With the collapsing economy, I have become ever more thankful for the presence of work in my life.  I am thankful I am employed, and by such a good company.  I am treated fairly and paid well.  I can’t complain about that at all.  It’s a blessing to be employed.  

Money, however, has been my one major shortfall this year, and that is of my own doing.  In the next year, I need to trim the fat and live leaner and more within my means.  It’s going to be hard, and may require a lot of sacrifices, but I absolutely need to do this in order to survive into the next year with my head above water.  

All along, this blog has been there.  And while I haven’t been writing as much as I used to, it’s been a comfort to know that I can put my thoughts here and share them with you.  Thank you for all of your kind words and encouragement over the years.  I really appreciate you, too.

So with that, I am signing off for 2008.  There’s lots of things going on between now and the New Year, so I don’t anticipate that I will post again until 2009.  

I wish you and your families and your friends a safe and wonderful holiday season, and a delightful new year.  Salute!


Definitive Holiday Songs

Each Holiday season, we are inundated with new releases by semi-new or washed-up artists trying to capitalize on the Holiday music phenomenon. And each year, many of these recordings either fade into the woodwork of bland reproductions of the same tired carols. But sometimes a shining star emerges and, while the entire album may not be full of hits, there is one beautifully performed number that stands out. Over time, this performance can emerge as what I like to call the “Definitive” version of that song.

Here, then, is my current list of Definitive Holiday Songs – the versions that, unlike no other, are the ones that make the song a true Holiday classic. Of course, this list is purely objective; so I encourage you to share your own personal list of Definitive Holiday Songs.

Here we go, in no particular order (links go to iTunes, unless otherwise noted):

1. The Christmas Song – Nat (King) Cole: The ultimate. Nothing can or will top this version, though many have tried. Cole’s soothing, silky baritone, coupled with the cascading strings and cool jazz band make this a holiday classic that can never be topped. One listen, and you know – it’s Christmastime.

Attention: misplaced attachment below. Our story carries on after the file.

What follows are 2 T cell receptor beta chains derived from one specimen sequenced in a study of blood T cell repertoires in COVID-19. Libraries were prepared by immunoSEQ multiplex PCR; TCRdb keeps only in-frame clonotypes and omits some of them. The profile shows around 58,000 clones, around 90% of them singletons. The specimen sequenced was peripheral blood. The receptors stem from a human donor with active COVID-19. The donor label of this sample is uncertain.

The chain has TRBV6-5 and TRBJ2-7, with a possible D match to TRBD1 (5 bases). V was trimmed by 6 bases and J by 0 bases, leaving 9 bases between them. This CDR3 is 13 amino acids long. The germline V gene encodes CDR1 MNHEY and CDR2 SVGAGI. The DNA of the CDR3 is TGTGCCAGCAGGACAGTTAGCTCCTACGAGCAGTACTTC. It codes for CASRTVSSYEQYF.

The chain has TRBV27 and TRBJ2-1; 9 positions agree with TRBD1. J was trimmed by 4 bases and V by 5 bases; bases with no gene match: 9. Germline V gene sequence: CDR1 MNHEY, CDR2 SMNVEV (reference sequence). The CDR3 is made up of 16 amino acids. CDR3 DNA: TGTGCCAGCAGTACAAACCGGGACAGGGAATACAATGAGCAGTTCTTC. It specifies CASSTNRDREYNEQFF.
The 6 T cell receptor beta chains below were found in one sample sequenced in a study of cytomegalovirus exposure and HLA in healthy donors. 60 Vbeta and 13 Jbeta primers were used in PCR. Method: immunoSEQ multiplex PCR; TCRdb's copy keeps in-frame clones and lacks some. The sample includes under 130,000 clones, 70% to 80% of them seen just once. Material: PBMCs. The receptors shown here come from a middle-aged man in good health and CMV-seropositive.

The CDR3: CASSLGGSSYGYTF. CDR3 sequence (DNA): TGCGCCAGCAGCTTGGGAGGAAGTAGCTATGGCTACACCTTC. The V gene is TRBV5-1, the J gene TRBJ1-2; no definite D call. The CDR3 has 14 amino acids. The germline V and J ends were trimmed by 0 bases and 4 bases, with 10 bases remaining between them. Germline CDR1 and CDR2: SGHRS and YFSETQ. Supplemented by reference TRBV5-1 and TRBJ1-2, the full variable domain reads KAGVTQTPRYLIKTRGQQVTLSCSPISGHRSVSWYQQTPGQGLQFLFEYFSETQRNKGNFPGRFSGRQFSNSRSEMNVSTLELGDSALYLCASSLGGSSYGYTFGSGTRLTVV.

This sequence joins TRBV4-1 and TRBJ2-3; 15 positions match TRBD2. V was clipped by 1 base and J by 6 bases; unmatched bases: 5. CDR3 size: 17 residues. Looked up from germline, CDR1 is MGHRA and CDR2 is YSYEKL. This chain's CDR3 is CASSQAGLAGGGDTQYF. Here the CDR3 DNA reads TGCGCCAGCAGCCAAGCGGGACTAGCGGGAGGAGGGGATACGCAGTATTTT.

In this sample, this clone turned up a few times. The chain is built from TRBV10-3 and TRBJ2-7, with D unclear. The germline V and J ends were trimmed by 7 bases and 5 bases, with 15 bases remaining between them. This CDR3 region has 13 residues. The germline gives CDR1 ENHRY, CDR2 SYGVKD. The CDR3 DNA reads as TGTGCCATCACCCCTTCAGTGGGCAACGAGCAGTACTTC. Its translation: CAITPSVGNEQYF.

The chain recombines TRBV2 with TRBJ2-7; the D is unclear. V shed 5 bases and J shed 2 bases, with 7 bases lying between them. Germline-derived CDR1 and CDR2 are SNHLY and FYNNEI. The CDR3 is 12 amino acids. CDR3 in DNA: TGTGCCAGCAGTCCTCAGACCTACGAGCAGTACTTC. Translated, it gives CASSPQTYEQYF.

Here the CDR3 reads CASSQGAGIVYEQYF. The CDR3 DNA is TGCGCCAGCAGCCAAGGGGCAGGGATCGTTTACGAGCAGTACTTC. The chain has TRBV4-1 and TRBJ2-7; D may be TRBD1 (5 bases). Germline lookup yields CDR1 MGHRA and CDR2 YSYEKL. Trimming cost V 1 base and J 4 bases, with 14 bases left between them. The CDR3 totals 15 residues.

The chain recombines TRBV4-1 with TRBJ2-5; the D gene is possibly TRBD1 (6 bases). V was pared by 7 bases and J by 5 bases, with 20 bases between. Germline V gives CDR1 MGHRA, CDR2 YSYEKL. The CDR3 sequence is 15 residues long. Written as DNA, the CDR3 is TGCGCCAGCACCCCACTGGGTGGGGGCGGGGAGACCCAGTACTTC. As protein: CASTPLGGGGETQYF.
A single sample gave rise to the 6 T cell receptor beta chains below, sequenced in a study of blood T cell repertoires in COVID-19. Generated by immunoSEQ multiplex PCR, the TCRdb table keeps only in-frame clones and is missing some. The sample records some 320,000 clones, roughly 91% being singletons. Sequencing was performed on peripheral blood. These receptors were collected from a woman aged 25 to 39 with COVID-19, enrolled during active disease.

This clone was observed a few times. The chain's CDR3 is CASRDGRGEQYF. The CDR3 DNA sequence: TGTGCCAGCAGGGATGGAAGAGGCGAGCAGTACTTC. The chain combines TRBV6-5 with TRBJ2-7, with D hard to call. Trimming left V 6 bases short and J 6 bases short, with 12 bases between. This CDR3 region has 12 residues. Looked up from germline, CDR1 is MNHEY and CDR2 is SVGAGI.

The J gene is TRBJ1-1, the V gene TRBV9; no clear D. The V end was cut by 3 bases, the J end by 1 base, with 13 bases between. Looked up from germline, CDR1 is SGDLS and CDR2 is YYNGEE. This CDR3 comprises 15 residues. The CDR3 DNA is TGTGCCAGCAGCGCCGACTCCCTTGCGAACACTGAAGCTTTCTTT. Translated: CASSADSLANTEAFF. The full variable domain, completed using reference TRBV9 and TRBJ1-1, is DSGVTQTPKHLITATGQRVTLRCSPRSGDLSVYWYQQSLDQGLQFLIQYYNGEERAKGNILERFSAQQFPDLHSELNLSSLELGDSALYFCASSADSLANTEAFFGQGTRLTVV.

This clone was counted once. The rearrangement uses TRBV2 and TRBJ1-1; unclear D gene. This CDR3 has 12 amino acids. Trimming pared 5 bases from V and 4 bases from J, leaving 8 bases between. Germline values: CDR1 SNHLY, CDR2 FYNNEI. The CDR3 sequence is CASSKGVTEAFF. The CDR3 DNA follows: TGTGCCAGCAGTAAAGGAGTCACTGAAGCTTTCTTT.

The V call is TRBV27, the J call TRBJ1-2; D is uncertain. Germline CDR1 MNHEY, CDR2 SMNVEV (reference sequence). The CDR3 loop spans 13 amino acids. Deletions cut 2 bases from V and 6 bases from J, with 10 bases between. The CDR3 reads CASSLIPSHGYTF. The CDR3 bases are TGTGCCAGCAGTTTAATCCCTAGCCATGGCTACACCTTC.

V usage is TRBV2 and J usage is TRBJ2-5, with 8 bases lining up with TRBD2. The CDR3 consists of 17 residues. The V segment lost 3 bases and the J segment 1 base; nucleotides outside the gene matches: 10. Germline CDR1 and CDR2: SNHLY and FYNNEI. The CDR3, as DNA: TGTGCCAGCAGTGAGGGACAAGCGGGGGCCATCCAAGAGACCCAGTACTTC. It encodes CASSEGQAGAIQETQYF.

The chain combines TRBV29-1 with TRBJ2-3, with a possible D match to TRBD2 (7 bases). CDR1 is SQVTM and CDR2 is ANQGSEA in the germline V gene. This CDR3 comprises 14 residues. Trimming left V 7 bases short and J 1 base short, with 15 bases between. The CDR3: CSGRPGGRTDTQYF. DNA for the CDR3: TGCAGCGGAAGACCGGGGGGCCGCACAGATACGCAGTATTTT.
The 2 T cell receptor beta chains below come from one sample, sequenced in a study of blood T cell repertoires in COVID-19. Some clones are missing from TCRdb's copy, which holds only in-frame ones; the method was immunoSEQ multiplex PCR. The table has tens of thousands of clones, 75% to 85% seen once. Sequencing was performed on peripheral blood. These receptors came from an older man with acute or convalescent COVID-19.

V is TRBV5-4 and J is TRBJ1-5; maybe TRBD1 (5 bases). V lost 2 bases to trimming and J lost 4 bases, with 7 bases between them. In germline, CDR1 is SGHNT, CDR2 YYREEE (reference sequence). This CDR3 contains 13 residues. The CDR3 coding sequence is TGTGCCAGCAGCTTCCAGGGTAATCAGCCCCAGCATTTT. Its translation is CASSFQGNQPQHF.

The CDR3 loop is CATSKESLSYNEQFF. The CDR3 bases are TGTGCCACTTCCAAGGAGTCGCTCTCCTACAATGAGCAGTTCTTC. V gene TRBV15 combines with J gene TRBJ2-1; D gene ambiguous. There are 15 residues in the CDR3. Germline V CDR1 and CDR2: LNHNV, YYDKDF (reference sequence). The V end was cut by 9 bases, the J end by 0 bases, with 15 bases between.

2. O Holy Night – Johnny Mathis: As religious-themed carols go, this one is particularly majestic. Mathis’ soaring tenor, against Percy Faith’s stellar orchestra, define the beauty of this carol, yet they do it without being overly treacly or sappy. I’ve loved this version since I was a kid, and it still gives me goose bumps even today.

3. Jingle Bells – Ray Conniff and the Singers: It’s pretty simple sing-along fare, but I have yet to find a more complete version (4 verses!) of this song, and something about the arrangement just perfectly conveys the joy of jingling along in a sleigh when the snow is on the ground. Not that I’ve ever done that before, of course…

4. Silent Night – Mannheim Steamroller: The Steamroller has gotten a little rusty over the years, but this, from the first of their Christmas offerings, is probably the most moving and stunning versions of the carol I’ve ever heard.

5. God Rest Ye Merry, Gentlemen/We Three Kings-  Barenaked Ladies and Sarah MacLachlan: This bouncy, free-spirited mashup came out a couple years ago and was the big hit of the season– and there’s a good reason why. It’s melodic and catchy, and still defines for me what the songs represent. Plus the joining of BNL and MacLachlan is perfect. I wish they’d do more together.

6. Merry Christmas Darling- Carpenters: The story goes that Karen and Richard Carpenter were students of Frank Pooler in the 1960s, and he gave the lyrics to “Merry Christmas, Darling,” which he had written in the 1940s, to Richard in hopes he could write a melody that suited them. The result is a beautiful Christmas classic that has long stood the test of time and will stand for many years to come. Karen’s vocals are stunning here. Frankly, anything that can help secure the legacy of the Carpenters is a gem in my eyes.

7. Step Into Christmas- Elton John: In the mid-70s, Elton John could do no wrong… so why wouldn’t he write a Christmas song? While some parts of the songs are a tad outdated (“Hop aboard my turntable,” for instance), the song still sounds fresh and fun even today.

8. Sweet Little Jesus Boy- Mahalia Jackson: Reverent and stirring, this spiritual carol is at once sparse and yet full of joy and wonder. Ms. Jackson’s voice is rich and booming; powerful, yet soothing. The chorus behind her is a little saccharine, but Mahalia makes up for it with her power.

9. Star of Wonder- The Roches: Relatively unknown, I first heard this song when I sang it with the Windy City Slickers a few years ago. The harmonies are stunning and thrilling- reminiscent of Imogen Heap- and the melody is beautiful. This SHOULD be a Christmas classic.

10. The Little Drummer Boy- Harry Simeone Chorale: The original and best, and no matter how many times this song is covered, none will ever touch this version.

11. Sleigh Ride – Arthur Fiedler & The Boston Pops: Originally written as an instrumental by Leroy Anderson in 1948; the Boston Pops version is, and will always be, the definitive version of this song. The lyrics, written two years later in 1950, suit the song well, but I prefer to hear it without the lyrics. I get a better image of the song’s meaning that way.